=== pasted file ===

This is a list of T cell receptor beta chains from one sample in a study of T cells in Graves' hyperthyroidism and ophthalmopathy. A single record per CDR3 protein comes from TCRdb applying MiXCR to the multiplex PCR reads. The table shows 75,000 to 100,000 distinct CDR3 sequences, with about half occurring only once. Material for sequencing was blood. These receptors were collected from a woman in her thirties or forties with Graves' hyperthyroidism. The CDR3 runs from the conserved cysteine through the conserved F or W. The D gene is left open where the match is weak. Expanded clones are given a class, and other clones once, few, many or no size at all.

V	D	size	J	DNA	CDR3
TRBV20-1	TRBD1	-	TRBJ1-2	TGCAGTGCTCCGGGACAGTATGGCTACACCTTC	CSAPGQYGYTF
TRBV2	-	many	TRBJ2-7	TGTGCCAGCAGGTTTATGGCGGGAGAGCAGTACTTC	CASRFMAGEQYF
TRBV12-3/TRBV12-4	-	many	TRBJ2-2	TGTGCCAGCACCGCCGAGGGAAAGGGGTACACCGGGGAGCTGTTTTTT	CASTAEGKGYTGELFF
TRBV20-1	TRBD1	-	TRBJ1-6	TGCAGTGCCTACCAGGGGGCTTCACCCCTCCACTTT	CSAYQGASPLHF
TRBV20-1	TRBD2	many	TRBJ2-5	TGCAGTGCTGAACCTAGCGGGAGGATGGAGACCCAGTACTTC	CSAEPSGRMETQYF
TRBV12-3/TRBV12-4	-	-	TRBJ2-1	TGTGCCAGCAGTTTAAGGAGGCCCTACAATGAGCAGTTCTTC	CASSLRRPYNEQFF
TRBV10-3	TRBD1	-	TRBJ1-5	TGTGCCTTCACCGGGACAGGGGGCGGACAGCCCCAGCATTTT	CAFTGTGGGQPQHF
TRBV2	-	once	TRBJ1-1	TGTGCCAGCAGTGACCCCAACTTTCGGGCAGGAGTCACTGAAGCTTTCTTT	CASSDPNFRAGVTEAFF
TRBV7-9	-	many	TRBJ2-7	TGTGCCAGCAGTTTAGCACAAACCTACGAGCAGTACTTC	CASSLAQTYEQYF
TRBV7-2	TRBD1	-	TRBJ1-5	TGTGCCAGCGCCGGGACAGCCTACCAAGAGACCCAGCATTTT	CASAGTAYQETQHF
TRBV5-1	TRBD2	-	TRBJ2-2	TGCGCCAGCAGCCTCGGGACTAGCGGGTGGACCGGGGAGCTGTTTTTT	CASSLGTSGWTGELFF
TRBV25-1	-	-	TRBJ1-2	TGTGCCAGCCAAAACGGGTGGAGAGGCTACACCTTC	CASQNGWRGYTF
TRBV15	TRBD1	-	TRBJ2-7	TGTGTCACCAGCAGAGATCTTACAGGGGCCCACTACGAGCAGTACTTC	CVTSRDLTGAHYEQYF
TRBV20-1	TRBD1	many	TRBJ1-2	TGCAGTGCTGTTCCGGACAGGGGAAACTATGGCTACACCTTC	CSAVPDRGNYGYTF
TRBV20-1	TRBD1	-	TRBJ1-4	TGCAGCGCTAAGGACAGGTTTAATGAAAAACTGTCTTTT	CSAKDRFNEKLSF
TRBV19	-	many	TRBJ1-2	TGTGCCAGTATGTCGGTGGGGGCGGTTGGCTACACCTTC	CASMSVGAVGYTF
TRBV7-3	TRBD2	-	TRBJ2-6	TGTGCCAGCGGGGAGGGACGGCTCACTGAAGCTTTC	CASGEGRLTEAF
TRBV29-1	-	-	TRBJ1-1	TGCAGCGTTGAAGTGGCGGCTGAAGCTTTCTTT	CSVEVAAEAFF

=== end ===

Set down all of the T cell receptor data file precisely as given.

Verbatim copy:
This is a list of T cell receptor beta chains from one sample in a study of T cells in Graves' hyperthyroidism and ophthalmopathy. A single record per CDR3 protein comes from TCRdb applying MiXCR to the multiplex PCR reads. The table shows 75,000 to 100,000 distinct CDR3 sequences, with about half occurring only once. Material for sequencing was blood. These receptors were collected from a woman in her thirties or forties with Graves' hyperthyroidism. The CDR3 runs from the conserved cysteine through the conserved F or W. The D gene is left open where the match is weak. Expanded clones are given a class, and other clones once, few, many or no size at all.

V	D	size	J	DNA	CDR3
TRBV20-1	TRBD1	-	TRBJ1-2	TGCAGTGCTCCGGGACAGTATGGCTACACCTTC	CSAPGQYGYTF
TRBV2	-	many	TRBJ2-7	TGTGCCAGCAGGTTTATGGCGGGAGAGCAGTACTTC	CASRFMAGEQYF
TRBV12-3/TRBV12-4	-	many	TRBJ2-2	TGTGCCAGCACCGCCGAGGGAAAGGGGTACACCGGGGAGCTGTTTTTT	CASTAEGKGYTGELFF
TRBV20-1	TRBD1	-	TRBJ1-6	TGCAGTGCCTACCAGGGGGCTTCACCCCTCCACTTT	CSAYQGASPLHF
TRBV20-1	TRBD2	many	TRBJ2-5	TGCAGTGCTGAACCTAGCGGGAGGATGGAGACCCAGTACTTC	CSAEPSGRMETQYF
TRBV12-3/TRBV12-4	-	-	TRBJ2-1	TGTGCCAGCAGTTTAAGGAGGCCCTACAATGAGCAGTTCTTC	CASSLRRPYNEQFF
TRBV10-3	TRBD1	-	TRBJ1-5	TGTGCCTTCACCGGGACAGGGGGCGGACAGCCCCAGCATTTT	CAFTGTGGGQPQHF
TRBV2	-	once	TRBJ1-1	TGTGCCAGCAGTGACCCCAACTTTCGGGCAGGAGTCACTGAAGCTTTCTTT	CASSDPNFRAGVTEAFF
TRBV7-9	-	many	TRBJ2-7	TGTGCCAGCAGTTTAGCACAAACCTACGAGCAGTACTTC	CASSLAQTYEQYF
TRBV7-2	TRBD1	-	TRBJ1-5	TGTGCCAGCGCCGGGACAGCCTACCAAGAGACCCAGCATTTT	CASAGTAYQETQHF
TRBV5-1	TRBD2	-	TRBJ2-2	TGCGCCAGCAGCCTCGGGACTAGCGGGTGGACCGGGGAGCTGTTTTTT	CASSLGTSGWTGELFF
TRBV25-1	-	-	TRBJ1-2	TGTGCCAGCCAAAACGGGTGGAGAGGCTACACCTTC	CASQNGWRGYTF
TRBV15	TRBD1	-	TRBJ2-7	TGTGTCACCAGCAGAGATCTTACAGGGGCCCACTACGAGCAGTACTTC	CVTSRDLTGAHYEQYF
TRBV20-1	TRBD1	many	TRBJ1-2	TGCAGTGCTGTTCCGGACAGGGGAAACTATGGCTACACCTTC	CSAVPDRGNYGYTF
TRBV20-1	TRBD1	-	TRBJ1-4	TGCAGCGCTAAGGACAGGTTTAATGAAAAACTGTCTTTT	CSAKDRFNEKLSF
TRBV19	-	many	TRBJ1-2	TGTGCCAGTATGTCGGTGGGGGCGGTTGGCTACACCTTC	CASMSVGAVGYTF
TRBV7-3	TRBD2	-	TRBJ2-6	TGTGCCAGCGGGGAGGGACGGCTCACTGAAGCTTTC	CASGEGRLTEAF
TRBV29-1	-	-	TRBJ1-1	TGCAGCGTTGAAGTGGCGGCTGAAGCTTTCTTT	CSVEVAAEAFF